Elizabethan London

Elizabethan London
Tyburn was an infamous execution spot west of London, used since medieval times. The Tyburn "tree" - a unique, multi-person gallows - erected in 1571 became a popular public spectacle, drawing crowds of thousands.Tyburn Tree blog is less blood-thirsty but hopefully topical, interesting and informative, if slightly bent to my personal topics of interest - books, writing, history, technology, with a smattering of politics and dash of pop culture, science and the downright strange. So "take a ride to Tyburn" and see what happens...

Monday, September 12, 2005

Assassination Vacation

Assassination Vacation by Sarah Vowell

This is the oddest good book I've read in many a day. Reading it, I have the impression that Sarah Vowell and Mary Roach would get along like a house on fire...

Assassination Vacation is Vowell's exploration into the twisted annals of, well, Presidential assassinations, specifically Lincoln, Garfield and McKinley. Vowell's odd fetish drives her on pilgramage, visiting innumerable assassination-linked locales, including the obvious ones like Ford's Theater and the more obscure such as Fort Jefferson prison on Dry Tortugas Island (where Dr. Samuel Mudd was held for his role in the Lincoln assassination), the National Museum of Health and Medicine, the Oneida Community of New York, the back roads of Maryland (and the assassination linkages found in a roadside diner's placemat and the Maryland state anthem) and even venturing up to the wilds of Buffalo (where McKinley met his demise).

Vowell's writing is tight, droll and astute, catching both the gravitas and the absurdity of both politics and history, one moment musing on the magnificence of the Lincoln Memorial and the next noting that the addition of the reflecting pool screwed up the lighting in the memorial - making Lincoln look as those someone was shining a flashlight up his nose. Of particular note is Lincoln's son Robert Todd Lincoln who, like some dreadful jinxed Presidential Nemesis, found himself present at all three of the assassinations. Also new to me was the odd fact that Charles Guiteau (Garfield's mentally disturbed killer) blamed the doctor's at the trial for Garfield's death, claiming that he had merely shot the man, the doctor's were the ones that killed him (which, strangely enough, they did, through probing Garfield's wound with non-sterile fingers and instruments).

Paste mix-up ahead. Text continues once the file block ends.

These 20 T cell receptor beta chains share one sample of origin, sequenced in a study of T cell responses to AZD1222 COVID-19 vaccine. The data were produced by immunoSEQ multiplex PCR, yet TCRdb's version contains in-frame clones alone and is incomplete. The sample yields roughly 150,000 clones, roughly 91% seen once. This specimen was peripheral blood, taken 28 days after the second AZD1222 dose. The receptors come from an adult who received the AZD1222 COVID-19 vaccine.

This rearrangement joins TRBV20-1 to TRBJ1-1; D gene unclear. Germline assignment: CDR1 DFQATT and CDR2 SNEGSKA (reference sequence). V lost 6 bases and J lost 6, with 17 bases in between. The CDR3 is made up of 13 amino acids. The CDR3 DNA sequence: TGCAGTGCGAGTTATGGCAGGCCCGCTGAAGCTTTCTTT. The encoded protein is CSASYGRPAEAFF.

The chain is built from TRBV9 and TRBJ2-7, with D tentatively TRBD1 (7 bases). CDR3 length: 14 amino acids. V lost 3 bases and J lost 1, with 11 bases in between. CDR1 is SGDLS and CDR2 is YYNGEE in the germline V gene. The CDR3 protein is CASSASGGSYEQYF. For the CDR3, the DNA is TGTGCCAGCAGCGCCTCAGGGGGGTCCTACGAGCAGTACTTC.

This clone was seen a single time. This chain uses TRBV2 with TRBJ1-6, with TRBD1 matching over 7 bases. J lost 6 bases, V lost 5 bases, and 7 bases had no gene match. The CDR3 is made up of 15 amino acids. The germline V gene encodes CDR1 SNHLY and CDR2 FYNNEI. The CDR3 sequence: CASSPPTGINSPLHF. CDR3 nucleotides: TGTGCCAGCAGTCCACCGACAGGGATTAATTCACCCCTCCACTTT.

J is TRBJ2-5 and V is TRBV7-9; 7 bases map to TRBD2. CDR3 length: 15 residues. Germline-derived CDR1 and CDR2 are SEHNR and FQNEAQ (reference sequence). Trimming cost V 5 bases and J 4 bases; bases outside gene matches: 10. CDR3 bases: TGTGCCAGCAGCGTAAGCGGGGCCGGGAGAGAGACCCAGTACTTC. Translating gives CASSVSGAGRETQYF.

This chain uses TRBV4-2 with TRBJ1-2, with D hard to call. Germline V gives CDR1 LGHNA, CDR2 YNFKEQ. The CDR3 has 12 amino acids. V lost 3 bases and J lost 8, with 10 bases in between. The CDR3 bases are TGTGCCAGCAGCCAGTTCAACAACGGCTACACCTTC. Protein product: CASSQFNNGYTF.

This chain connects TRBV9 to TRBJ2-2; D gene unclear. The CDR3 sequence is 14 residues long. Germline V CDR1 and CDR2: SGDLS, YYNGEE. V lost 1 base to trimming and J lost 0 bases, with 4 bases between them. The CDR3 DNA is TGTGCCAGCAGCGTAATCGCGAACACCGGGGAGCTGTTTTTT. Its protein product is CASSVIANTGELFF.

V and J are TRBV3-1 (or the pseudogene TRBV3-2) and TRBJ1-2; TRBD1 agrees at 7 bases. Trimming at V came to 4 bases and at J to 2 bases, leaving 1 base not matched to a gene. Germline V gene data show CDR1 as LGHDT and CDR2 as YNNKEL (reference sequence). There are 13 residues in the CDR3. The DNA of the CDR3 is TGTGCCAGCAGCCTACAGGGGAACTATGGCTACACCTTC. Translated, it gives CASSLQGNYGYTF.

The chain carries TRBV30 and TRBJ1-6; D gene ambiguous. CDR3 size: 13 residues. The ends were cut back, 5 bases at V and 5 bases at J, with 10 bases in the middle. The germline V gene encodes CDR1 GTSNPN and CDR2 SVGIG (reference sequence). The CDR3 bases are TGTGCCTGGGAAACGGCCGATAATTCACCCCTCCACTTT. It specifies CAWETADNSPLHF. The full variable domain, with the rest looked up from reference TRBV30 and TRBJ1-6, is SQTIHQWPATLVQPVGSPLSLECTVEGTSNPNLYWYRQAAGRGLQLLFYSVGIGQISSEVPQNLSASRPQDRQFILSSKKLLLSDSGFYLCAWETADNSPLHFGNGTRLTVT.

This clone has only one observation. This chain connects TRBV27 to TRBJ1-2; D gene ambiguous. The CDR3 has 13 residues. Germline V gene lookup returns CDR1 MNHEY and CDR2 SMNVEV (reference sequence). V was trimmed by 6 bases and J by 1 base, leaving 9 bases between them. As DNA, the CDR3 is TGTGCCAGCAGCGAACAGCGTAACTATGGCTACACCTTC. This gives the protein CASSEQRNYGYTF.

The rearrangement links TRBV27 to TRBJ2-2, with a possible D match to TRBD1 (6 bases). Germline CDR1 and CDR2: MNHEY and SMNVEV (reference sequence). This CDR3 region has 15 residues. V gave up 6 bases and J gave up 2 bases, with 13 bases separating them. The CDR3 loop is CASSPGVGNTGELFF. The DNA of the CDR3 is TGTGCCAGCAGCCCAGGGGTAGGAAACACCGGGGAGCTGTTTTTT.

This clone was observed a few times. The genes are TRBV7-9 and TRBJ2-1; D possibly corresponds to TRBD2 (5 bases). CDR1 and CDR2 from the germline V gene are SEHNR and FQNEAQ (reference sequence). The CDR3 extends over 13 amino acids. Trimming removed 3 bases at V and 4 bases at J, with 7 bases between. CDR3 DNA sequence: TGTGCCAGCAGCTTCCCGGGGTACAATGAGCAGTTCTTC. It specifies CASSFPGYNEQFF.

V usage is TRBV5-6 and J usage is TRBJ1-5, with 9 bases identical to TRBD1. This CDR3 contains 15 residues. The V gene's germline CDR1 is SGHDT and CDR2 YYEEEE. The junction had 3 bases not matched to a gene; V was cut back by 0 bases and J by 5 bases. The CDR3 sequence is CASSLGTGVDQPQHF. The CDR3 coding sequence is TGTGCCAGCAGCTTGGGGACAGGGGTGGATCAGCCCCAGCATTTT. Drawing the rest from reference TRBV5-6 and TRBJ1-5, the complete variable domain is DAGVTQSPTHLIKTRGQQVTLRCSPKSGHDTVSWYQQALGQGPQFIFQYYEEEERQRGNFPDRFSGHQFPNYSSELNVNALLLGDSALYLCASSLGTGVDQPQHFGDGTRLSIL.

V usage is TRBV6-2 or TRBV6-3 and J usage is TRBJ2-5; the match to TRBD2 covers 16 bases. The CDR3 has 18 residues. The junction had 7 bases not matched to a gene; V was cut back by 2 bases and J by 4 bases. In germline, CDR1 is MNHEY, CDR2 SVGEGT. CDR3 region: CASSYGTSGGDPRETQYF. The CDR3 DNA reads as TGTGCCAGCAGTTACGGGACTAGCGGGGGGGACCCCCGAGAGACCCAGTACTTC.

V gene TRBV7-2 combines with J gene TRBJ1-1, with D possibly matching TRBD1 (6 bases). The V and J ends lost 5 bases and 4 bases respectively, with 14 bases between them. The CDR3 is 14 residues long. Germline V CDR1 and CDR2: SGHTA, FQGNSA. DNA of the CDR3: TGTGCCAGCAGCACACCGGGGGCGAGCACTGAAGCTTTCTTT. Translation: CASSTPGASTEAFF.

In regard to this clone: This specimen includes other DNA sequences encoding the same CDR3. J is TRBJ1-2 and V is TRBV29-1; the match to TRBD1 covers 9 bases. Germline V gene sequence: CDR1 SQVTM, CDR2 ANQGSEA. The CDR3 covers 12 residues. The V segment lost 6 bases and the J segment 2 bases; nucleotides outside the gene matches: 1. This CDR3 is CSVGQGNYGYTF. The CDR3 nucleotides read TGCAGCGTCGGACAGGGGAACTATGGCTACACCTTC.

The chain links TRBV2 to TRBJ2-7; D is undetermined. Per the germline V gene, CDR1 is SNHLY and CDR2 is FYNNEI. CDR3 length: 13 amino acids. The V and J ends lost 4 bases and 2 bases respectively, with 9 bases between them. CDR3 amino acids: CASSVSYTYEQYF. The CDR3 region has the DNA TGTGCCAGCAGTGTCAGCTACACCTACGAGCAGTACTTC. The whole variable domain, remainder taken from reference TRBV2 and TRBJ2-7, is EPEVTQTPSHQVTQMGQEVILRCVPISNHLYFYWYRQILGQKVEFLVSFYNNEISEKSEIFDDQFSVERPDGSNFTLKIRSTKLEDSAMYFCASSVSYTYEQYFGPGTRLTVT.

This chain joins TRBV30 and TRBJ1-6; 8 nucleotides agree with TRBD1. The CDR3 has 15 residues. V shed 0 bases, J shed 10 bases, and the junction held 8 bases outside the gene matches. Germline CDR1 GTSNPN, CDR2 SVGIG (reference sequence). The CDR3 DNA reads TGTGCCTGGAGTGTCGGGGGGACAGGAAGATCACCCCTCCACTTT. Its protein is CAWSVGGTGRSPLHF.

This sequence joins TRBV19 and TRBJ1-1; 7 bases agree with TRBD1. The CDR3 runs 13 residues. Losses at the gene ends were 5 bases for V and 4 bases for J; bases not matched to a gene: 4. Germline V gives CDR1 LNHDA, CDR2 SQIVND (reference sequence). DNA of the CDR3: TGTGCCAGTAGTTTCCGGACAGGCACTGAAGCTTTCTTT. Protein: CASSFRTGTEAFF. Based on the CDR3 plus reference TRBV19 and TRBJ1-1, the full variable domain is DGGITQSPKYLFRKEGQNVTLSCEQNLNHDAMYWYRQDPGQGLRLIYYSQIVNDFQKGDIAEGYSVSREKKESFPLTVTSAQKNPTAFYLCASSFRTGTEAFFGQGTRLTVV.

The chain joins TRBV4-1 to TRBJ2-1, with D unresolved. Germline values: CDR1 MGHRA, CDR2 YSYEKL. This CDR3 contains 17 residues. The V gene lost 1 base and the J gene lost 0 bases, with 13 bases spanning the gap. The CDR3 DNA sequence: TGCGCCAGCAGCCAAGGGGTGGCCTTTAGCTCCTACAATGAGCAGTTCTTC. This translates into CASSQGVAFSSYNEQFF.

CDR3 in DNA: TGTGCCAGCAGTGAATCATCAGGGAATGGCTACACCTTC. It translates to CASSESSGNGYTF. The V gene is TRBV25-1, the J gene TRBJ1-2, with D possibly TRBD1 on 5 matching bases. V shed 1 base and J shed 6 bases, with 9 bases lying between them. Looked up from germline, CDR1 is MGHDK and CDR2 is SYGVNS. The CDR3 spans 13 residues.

This odd literary pilgrimage delves into almost every conceivable "relic" of the assassinations, tracing torn bits of clothes, Presidential skull fragments, Booth's escape route and many, many side-trips into trivia, politics and culture, making a superlative, highly readable and fascinating blend.

Assassination Vacation is a page-turner, simply because you want to find out where Vowell will be dragging her readers next.

For more information on Abraham Lincoln, check out Lincoln Online, visit Ford's Theater, or check out John Wilkes Booth here. There are a number of Lincoln assassination sites on the web such as The Abraham Lincoln assassination Page (which includes (for CSI fans out there) info on Booth's autopsy), and a site with a collection of the legal trial documents.

For more on Garfield (shamelessly ignored online compared to Lincoln), visit Wikipedia, check out Georgetown University's Special Collections for Guiteau's letters and learn about Alexander Graham Bell's link to the assassination here.

For McKinley check out History.Net, this site, and the National Park Service site.

By way of interest, here's a list of the 18 attempts that failed....

Interestingly in addition to being an excellent (if obsessive) writer, Sarah Vowell is also the voice of this young lady...

Strange girl.

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